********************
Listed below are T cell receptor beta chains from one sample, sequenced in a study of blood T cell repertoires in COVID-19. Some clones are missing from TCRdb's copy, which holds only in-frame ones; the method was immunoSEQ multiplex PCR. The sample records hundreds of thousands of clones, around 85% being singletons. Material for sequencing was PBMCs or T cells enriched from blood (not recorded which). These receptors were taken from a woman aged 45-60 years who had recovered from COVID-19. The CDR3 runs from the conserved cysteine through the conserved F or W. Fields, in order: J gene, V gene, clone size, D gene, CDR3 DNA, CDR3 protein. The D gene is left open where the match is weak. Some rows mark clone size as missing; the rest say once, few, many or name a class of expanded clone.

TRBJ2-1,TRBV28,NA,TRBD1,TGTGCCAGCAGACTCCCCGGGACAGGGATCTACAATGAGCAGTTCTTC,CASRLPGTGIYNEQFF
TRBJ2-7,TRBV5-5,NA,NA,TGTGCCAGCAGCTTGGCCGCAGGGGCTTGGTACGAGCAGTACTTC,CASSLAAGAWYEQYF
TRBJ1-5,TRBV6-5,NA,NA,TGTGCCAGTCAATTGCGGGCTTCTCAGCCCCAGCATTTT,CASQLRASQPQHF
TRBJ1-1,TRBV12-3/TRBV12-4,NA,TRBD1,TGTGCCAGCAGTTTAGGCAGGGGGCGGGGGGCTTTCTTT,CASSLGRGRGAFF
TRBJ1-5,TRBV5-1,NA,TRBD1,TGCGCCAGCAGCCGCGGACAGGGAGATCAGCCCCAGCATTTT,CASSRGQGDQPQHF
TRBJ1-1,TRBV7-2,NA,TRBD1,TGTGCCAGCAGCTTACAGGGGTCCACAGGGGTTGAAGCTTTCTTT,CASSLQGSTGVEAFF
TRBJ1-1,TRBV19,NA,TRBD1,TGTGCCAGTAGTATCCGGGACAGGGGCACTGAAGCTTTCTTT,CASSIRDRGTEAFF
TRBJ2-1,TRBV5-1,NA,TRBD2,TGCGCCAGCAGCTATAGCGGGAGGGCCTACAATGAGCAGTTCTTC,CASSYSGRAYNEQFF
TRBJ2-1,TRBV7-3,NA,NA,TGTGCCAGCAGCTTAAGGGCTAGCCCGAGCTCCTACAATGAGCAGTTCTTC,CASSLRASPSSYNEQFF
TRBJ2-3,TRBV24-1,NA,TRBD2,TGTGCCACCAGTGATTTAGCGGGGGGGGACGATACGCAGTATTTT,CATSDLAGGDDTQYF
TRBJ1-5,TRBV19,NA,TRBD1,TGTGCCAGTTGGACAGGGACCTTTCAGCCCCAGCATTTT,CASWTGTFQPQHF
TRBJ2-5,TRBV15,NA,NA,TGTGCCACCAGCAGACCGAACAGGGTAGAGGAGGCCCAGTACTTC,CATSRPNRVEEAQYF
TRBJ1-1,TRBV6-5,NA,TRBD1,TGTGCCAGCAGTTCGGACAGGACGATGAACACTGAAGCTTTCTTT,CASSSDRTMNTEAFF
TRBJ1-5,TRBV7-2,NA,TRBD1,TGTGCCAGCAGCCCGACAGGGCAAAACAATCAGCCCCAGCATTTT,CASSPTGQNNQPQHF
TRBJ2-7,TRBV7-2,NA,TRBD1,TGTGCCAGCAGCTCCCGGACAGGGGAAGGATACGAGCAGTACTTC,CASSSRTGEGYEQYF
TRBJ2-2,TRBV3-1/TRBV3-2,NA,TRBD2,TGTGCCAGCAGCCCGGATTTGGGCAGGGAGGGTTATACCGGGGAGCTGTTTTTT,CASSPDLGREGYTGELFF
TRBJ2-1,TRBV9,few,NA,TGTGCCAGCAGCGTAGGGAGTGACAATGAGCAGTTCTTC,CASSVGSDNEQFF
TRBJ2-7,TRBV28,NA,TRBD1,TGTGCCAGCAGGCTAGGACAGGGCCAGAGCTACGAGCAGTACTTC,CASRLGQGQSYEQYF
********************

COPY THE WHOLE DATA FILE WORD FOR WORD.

Listed below are T cell receptor beta chains from one sample, sequenced in a study of blood T cell repertoires in COVID-19. Some clones are missing from TCRdb's copy, which holds only in-frame ones; the method was immunoSEQ multiplex PCR. The sample records hundreds of thousands of clones, around 85% being singletons. Material for sequencing was PBMCs or T cells enriched from blood (not recorded which). These receptors were taken from a woman aged 45-60 years who had recovered from COVID-19. The CDR3 runs from the conserved cysteine through the conserved F or W. Fields, in order: J gene, V gene, clone size, D gene, CDR3 DNA, CDR3 protein. The D gene is left open where the match is weak. Some rows mark clone size as missing; the rest say once, few, many or name a class of expanded clone.

TRBJ2-1,TRBV28,NA,TRBD1,TGTGCCAGCAGACTCCCCGGGACAGGGATCTACAATGAGCAGTTCTTC,CASRLPGTGIYNEQFF
TRBJ2-7,TRBV5-5,NA,NA,TGTGCCAGCAGCTTGGCCGCAGGGGCTTGGTACGAGCAGTACTTC,CASSLAAGAWYEQYF
TRBJ1-5,TRBV6-5,NA,NA,TGTGCCAGTCAATTGCGGGCTTCTCAGCCCCAGCATTTT,CASQLRASQPQHF
TRBJ1-1,TRBV12-3/TRBV12-4,NA,TRBD1,TGTGCCAGCAGTTTAGGCAGGGGGCGGGGGGCTTTCTTT,CASSLGRGRGAFF
TRBJ1-5,TRBV5-1,NA,TRBD1,TGCGCCAGCAGCCGCGGACAGGGAGATCAGCCCCAGCATTTT,CASSRGQGDQPQHF
TRBJ1-1,TRBV7-2,NA,TRBD1,TGTGCCAGCAGCTTACAGGGGTCCACAGGGGTTGAAGCTTTCTTT,CASSLQGSTGVEAFF
TRBJ1-1,TRBV19,NA,TRBD1,TGTGCCAGTAGTATCCGGGACAGGGGCACTGAAGCTTTCTTT,CASSIRDRGTEAFF
TRBJ2-1,TRBV5-1,NA,TRBD2,TGCGCCAGCAGCTATAGCGGGAGGGCCTACAATGAGCAGTTCTTC,CASSYSGRAYNEQFF
TRBJ2-1,TRBV7-3,NA,NA,TGTGCCAGCAGCTTAAGGGCTAGCCCGAGCTCCTACAATGAGCAGTTCTTC,CASSLRASPSSYNEQFF
TRBJ2-3,TRBV24-1,NA,TRBD2,TGTGCCACCAGTGATTTAGCGGGGGGGGACGATACGCAGTATTTT,CATSDLAGGDDTQYF
TRBJ1-5,TRBV19,NA,TRBD1,TGTGCCAGTTGGACAGGGACCTTTCAGCCCCAGCATTTT,CASWTGTFQPQHF
TRBJ2-5,TRBV15,NA,NA,TGTGCCACCAGCAGACCGAACAGGGTAGAGGAGGCCCAGTACTTC,CATSRPNRVEEAQYF
TRBJ1-1,TRBV6-5,NA,TRBD1,TGTGCCAGCAGTTCGGACAGGACGATGAACACTGAAGCTTTCTTT,CASSSDRTMNTEAFF
TRBJ1-5,TRBV7-2,NA,TRBD1,TGTGCCAGCAGCCCGACAGGGCAAAACAATCAGCCCCAGCATTTT,CASSPTGQNNQPQHF
TRBJ2-7,TRBV7-2,NA,TRBD1,TGTGCCAGCAGCTCCCGGACAGGGGAAGGATACGAGCAGTACTTC,CASSSRTGEGYEQYF
TRBJ2-2,TRBV3-1/TRBV3-2,NA,TRBD2,TGTGCCAGCAGCCCGGATTTGGGCAGGGAGGGTTATACCGGGGAGCTGTTTTTT,CASSPDLGREGYTGELFF
TRBJ2-1,TRBV9,few,NA,TGTGCCAGCAGCGTAGGGAGTGACAATGAGCAGTTCTTC,CASSVGSDNEQFF
TRBJ2-7,TRBV28,NA,TRBD1,TGTGCCAGCAGGCTAGGACAGGGCCAGAGCTACGAGCAGTACTTC,CASRLGQGQSYEQYF